COVID-19 continues to impact people around the world, including millions suffering from "long COVID."
“I might have a severe headache for a week, but then it will go away but then another week," Jeff Whitmer said.
Whitmer says it's been almost a year and a half since he contracted COVID, and he's still dealing with a racing heart, body aches and brain fog.
“It turned my life upside down," Whitmer said.
Experts estimate it affects as many as 1 in 3 people who get the virus. However, the severity and duration of symptoms vary.
“Long COVID is real, and there is still so much we don’t know about it," HHS Secretary Xavier Becerra said.
On Tuesday, the Biden administraton ordered new research to look into long COVID. Federal agencies will assist people with the condition and help provide job protection and insurance coverage.
“We're launching the first-ever inter-agency national research agenda on long COVID, a national research action plan," Becerra said. "HHS will lead a government-wide interagency."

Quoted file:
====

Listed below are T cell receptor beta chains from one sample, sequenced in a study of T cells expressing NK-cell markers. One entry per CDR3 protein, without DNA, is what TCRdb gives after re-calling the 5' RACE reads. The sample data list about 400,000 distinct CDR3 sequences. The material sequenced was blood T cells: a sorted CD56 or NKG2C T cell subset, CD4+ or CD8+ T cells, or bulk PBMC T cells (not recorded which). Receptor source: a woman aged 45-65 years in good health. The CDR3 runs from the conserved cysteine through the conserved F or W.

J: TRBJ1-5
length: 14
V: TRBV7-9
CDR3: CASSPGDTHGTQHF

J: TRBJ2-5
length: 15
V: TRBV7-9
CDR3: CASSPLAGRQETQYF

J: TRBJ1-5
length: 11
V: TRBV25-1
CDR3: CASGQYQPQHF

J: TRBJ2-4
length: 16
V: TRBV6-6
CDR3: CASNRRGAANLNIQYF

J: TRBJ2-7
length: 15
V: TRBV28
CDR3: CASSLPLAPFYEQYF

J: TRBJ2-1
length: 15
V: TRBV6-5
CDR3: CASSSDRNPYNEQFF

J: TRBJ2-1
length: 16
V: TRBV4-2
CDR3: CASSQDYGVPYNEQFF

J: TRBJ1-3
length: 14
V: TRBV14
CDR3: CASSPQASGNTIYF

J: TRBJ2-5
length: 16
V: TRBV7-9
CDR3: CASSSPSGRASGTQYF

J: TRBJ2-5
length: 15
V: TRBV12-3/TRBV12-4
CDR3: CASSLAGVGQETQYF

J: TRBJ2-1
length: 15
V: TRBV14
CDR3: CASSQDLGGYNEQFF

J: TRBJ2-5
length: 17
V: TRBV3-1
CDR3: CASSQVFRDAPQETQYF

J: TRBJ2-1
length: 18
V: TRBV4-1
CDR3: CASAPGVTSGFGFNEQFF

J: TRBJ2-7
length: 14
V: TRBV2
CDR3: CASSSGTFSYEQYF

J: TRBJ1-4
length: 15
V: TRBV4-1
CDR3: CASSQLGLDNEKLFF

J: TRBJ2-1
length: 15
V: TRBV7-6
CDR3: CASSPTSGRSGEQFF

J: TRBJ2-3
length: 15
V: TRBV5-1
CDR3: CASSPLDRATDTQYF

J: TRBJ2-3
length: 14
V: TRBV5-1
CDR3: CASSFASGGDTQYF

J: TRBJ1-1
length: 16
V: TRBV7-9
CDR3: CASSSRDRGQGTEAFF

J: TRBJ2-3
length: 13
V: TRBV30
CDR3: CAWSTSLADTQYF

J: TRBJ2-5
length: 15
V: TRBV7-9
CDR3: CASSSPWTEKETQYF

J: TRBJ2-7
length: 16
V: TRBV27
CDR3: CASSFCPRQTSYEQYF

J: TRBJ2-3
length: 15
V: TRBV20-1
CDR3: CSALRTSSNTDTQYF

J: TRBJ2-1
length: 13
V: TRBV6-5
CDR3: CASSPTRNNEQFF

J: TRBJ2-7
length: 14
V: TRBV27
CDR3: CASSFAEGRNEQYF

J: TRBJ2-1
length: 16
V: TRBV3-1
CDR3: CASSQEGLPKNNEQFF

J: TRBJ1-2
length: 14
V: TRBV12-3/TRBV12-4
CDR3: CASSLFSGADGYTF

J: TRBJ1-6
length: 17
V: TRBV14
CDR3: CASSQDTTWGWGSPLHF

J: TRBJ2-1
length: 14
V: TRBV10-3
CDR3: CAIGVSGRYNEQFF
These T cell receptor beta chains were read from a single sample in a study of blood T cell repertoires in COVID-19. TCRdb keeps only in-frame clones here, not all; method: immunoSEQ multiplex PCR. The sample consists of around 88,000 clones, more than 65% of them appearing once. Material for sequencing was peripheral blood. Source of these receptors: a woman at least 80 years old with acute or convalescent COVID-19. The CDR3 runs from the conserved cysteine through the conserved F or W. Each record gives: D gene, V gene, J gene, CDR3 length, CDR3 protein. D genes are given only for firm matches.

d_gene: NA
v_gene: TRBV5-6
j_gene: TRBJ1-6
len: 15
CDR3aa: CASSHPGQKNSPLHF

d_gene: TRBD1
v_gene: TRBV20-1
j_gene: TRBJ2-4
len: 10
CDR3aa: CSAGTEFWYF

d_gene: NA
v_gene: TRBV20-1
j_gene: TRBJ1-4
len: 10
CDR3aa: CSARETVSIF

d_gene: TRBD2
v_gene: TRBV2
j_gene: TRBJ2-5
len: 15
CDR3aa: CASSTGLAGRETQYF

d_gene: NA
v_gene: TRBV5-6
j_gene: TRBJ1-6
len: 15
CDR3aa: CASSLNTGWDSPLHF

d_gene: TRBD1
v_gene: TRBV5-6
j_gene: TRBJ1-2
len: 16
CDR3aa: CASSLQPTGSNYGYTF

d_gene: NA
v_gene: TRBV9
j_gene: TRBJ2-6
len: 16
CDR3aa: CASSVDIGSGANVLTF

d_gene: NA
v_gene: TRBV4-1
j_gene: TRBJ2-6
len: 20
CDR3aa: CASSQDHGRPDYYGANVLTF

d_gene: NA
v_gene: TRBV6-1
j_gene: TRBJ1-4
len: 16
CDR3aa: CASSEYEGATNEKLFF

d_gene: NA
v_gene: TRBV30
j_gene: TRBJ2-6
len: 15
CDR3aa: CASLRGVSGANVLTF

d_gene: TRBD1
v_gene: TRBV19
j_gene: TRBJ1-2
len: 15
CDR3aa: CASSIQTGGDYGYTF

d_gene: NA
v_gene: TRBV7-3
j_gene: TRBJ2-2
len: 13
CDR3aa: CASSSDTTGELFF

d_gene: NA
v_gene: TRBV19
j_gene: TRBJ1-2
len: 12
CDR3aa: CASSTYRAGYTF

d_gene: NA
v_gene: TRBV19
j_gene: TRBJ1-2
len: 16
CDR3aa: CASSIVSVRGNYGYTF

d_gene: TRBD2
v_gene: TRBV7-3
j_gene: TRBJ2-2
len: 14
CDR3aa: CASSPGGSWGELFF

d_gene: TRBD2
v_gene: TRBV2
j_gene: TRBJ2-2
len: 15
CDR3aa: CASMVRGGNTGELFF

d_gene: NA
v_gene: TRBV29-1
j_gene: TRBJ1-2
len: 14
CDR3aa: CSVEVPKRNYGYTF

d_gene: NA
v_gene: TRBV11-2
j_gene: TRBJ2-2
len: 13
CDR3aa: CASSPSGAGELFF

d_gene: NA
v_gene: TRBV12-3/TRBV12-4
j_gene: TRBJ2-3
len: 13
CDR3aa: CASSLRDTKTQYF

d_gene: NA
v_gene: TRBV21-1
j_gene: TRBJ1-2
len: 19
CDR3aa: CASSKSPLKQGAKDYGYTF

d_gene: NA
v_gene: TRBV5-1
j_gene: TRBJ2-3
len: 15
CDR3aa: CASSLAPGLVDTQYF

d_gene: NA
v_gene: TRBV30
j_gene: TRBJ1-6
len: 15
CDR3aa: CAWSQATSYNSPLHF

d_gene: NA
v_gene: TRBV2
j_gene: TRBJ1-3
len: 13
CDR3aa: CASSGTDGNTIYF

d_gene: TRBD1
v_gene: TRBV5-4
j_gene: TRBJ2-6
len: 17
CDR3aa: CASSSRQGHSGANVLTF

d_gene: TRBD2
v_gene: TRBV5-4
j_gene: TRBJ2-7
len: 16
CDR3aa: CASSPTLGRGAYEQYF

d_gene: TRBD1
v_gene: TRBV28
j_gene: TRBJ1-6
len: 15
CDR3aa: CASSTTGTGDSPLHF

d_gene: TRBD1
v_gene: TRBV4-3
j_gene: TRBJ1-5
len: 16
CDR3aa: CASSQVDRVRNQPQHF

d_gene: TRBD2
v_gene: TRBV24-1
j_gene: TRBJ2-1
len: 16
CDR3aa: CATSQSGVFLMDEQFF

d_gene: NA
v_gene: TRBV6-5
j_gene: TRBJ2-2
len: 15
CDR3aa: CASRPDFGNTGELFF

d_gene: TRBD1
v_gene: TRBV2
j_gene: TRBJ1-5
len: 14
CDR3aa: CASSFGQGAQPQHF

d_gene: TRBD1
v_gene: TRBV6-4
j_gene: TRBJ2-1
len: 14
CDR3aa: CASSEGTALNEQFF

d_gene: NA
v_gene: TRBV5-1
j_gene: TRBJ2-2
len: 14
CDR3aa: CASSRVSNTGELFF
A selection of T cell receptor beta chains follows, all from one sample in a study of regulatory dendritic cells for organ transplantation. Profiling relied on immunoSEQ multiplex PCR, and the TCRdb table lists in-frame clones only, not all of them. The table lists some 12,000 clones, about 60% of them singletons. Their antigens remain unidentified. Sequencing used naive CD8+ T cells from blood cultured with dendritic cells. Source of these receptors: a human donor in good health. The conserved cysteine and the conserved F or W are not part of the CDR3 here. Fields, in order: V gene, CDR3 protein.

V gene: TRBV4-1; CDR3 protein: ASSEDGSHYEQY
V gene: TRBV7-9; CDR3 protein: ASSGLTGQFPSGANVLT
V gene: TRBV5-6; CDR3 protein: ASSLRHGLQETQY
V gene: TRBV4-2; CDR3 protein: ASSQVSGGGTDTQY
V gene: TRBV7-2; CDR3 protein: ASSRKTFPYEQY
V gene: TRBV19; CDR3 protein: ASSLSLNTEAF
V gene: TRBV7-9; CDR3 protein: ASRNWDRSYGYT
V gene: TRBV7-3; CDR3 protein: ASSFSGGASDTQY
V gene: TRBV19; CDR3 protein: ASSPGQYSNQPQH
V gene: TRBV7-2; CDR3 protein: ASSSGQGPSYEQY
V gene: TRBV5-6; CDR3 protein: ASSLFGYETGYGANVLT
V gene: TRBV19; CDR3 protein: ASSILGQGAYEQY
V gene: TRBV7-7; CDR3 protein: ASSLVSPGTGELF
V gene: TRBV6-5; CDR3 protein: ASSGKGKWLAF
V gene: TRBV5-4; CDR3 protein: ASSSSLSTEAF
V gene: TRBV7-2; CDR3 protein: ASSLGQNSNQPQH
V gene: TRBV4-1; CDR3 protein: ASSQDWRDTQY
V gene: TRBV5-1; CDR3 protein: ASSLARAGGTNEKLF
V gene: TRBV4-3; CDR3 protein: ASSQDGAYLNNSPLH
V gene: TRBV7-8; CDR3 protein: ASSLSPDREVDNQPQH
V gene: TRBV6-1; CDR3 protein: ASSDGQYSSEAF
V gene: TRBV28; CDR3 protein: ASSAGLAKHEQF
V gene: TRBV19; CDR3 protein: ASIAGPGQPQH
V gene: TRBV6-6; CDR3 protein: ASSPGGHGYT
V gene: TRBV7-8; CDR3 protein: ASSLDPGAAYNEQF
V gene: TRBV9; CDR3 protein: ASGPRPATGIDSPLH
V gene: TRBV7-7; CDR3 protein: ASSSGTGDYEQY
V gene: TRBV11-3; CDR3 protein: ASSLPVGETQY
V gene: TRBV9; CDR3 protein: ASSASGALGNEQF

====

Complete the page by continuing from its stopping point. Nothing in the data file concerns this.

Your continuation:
The focus will be on improving care, services and support and enhancing education.
Congress is working to pass an additional $10 billion in COVID funding, but it’s far short of what the Biden administration said is necessary to fully defeat the pandemic.
“As we have made clear, we need more for our domestic response to stay up to date on vaccines and sustain testing capacity," said Jeff Zients, White House COVID-19 response coordinator.
Zients says most importantly, global funding is needed to vaccinate people around the globe and prevent variants.
“The current seven-day average of cases is at about 25,000 cases per day, a decrease nationally," said Dr. Rochelle Walensky, CDC Director.
In the U.S., COVID-19 cases, hospitalizations and deaths are down compared to last week.
The COVID response team announced they have expanded free COVID tests to people with Medicare. They can now access eight tests a month at no cost.